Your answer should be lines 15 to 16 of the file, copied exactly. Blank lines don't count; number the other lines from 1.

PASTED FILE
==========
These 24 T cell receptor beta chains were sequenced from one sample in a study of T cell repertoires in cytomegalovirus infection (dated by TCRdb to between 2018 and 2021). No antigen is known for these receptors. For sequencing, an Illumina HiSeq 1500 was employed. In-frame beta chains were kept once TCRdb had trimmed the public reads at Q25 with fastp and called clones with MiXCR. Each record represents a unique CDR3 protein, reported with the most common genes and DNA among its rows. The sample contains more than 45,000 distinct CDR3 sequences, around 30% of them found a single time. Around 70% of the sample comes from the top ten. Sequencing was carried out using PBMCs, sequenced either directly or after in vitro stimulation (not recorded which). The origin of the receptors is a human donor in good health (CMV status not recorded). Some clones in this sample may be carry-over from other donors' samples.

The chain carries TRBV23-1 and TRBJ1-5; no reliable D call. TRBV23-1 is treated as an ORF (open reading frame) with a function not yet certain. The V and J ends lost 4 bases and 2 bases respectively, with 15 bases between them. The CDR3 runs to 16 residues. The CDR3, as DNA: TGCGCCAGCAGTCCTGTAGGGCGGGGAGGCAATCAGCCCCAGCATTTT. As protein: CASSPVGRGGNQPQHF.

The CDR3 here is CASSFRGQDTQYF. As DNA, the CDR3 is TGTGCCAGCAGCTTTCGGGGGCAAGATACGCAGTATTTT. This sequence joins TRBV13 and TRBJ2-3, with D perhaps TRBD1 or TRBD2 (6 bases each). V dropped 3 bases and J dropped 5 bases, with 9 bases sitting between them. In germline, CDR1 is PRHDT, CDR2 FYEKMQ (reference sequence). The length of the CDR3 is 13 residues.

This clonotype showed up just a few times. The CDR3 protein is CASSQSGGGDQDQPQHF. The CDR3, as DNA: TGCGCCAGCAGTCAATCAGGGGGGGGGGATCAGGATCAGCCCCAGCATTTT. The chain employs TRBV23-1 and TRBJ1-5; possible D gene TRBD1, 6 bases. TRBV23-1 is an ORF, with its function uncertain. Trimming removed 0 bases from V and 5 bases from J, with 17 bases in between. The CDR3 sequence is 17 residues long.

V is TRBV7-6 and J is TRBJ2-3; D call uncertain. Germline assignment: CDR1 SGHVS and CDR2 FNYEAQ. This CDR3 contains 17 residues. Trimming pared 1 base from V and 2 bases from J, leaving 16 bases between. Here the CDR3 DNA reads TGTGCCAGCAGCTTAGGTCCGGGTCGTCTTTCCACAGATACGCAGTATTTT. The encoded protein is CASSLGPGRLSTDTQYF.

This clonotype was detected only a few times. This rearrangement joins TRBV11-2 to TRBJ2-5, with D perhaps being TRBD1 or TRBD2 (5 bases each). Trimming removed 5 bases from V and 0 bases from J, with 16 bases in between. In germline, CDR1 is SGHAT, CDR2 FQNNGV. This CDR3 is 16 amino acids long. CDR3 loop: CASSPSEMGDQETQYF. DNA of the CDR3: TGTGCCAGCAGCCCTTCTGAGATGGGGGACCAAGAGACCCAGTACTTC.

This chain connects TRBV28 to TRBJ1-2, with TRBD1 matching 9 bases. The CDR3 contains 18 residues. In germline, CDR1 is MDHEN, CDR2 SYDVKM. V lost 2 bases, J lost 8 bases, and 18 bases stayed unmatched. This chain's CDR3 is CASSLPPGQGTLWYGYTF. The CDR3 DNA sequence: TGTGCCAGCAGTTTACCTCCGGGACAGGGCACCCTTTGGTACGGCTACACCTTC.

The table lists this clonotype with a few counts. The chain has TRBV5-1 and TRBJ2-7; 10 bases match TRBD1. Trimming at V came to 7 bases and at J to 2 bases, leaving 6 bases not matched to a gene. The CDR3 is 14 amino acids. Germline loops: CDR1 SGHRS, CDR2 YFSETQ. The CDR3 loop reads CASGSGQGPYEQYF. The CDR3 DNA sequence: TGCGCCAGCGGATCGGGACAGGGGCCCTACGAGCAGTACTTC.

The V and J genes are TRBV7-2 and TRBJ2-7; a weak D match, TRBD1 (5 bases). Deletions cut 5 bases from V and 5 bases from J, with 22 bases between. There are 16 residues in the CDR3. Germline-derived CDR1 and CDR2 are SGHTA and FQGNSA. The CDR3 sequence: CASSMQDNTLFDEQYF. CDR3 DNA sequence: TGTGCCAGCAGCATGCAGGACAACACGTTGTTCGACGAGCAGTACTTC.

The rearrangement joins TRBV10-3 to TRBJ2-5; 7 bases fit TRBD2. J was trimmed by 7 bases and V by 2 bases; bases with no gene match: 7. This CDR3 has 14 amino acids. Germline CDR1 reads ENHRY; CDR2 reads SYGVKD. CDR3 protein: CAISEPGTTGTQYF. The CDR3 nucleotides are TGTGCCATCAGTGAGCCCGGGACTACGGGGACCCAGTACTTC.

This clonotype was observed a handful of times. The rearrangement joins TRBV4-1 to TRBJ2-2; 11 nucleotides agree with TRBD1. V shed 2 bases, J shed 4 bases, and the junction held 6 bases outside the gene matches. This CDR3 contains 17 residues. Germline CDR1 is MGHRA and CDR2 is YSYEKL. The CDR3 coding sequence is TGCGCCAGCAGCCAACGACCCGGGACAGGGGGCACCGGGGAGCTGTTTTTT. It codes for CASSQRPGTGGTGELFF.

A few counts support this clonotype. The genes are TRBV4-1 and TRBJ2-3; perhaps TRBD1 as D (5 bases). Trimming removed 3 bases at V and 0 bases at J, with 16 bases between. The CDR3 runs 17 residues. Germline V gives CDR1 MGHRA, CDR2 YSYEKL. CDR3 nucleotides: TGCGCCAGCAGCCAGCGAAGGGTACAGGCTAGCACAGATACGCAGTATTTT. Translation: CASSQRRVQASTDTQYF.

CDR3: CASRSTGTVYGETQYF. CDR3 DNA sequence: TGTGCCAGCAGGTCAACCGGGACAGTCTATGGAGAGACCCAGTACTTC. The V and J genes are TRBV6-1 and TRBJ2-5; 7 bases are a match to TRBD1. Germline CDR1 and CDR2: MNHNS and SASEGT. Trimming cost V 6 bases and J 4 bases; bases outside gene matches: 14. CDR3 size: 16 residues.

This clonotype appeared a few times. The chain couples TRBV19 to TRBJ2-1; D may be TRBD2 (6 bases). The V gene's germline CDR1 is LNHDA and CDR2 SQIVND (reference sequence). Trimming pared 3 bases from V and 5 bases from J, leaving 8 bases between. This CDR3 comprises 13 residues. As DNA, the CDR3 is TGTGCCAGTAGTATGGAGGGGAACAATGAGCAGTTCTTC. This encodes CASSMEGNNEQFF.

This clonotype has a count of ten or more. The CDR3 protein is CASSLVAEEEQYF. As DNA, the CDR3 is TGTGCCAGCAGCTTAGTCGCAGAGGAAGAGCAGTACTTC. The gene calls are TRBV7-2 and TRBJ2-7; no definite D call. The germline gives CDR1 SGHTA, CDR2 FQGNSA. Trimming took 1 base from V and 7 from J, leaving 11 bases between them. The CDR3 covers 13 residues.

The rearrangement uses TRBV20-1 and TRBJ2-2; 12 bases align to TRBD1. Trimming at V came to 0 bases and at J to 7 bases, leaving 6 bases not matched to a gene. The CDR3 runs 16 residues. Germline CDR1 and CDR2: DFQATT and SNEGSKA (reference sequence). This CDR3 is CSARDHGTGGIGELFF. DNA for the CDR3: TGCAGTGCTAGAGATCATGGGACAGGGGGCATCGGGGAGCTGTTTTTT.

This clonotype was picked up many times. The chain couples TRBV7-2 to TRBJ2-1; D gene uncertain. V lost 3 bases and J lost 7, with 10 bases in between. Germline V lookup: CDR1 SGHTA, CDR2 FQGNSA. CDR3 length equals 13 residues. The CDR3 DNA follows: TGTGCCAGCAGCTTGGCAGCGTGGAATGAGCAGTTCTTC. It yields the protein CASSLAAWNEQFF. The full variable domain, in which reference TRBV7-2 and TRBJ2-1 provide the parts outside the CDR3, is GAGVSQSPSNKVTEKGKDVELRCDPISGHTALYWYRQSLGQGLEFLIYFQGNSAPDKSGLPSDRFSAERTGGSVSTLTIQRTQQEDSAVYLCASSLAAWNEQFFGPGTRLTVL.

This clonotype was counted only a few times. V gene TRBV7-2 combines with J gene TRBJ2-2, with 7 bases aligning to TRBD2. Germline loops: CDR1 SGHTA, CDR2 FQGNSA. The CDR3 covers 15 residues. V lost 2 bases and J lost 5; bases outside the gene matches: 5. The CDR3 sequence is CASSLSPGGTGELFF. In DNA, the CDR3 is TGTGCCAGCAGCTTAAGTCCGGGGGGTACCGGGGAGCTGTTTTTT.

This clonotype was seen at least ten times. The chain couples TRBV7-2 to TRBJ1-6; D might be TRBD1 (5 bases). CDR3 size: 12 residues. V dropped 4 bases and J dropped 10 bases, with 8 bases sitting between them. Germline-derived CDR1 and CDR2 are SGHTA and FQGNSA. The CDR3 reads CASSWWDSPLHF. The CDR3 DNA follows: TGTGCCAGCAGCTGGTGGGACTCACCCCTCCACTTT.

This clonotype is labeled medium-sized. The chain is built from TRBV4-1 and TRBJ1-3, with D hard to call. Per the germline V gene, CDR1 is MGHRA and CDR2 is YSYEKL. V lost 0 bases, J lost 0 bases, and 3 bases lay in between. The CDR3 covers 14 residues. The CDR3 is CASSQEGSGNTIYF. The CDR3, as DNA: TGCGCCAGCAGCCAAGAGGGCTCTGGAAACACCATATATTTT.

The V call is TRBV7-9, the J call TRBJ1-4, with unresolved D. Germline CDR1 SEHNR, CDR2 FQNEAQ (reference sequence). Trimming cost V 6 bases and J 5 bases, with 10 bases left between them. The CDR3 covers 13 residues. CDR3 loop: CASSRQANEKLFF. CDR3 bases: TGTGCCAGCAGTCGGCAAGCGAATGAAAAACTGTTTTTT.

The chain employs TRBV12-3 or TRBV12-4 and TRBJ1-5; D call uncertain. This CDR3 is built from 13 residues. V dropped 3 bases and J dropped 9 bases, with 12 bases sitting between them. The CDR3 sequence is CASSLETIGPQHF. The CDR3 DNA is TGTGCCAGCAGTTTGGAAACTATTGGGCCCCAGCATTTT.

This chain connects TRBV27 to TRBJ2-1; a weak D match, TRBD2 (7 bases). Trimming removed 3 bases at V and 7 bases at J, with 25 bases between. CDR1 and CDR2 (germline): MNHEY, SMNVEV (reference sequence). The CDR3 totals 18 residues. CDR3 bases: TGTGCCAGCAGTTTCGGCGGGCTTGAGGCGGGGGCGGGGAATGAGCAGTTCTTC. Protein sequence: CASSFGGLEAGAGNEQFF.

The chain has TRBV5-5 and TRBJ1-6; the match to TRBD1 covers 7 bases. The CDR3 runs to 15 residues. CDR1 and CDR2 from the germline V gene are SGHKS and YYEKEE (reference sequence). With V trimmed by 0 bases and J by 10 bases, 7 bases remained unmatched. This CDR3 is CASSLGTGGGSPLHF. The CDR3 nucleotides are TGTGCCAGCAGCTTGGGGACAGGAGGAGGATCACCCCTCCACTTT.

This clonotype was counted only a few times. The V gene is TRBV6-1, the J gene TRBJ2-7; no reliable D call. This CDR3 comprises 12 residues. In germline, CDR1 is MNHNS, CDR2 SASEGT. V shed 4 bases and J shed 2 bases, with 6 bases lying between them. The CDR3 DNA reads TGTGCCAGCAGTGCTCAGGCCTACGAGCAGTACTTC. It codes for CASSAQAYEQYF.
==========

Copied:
This clonotype has a count of ten or more. The CDR3 protein is CASSLVAEEEQYF. As DNA, the CDR3 is TGTGCCAGCAGCTTAGTCGCAGAGGAAGAGCAGTACTTC. The gene calls are TRBV7-2 and TRBJ2-7; no definite D call. The germline gives CDR1 SGHTA, CDR2 FQGNSA. Trimming took 1 base from V and 7 from J, leaving 11 bases between them. The CDR3 covers 13 residues.

The rearrangement uses TRBV20-1 and TRBJ2-2; 12 bases align to TRBD1. Trimming at V came to 0 bases and at J to 7 bases, leaving 6 bases not matched to a gene. The CDR3 runs 16 residues. Germline CDR1 and CDR2: DFQATT and SNEGSKA (reference sequence). This CDR3 is CSARDHGTGGIGELFF. DNA for the CDR3: TGCAGTGCTAGAGATCATGGGACAGGGGGCATCGGGGAGCTGTTTTTT.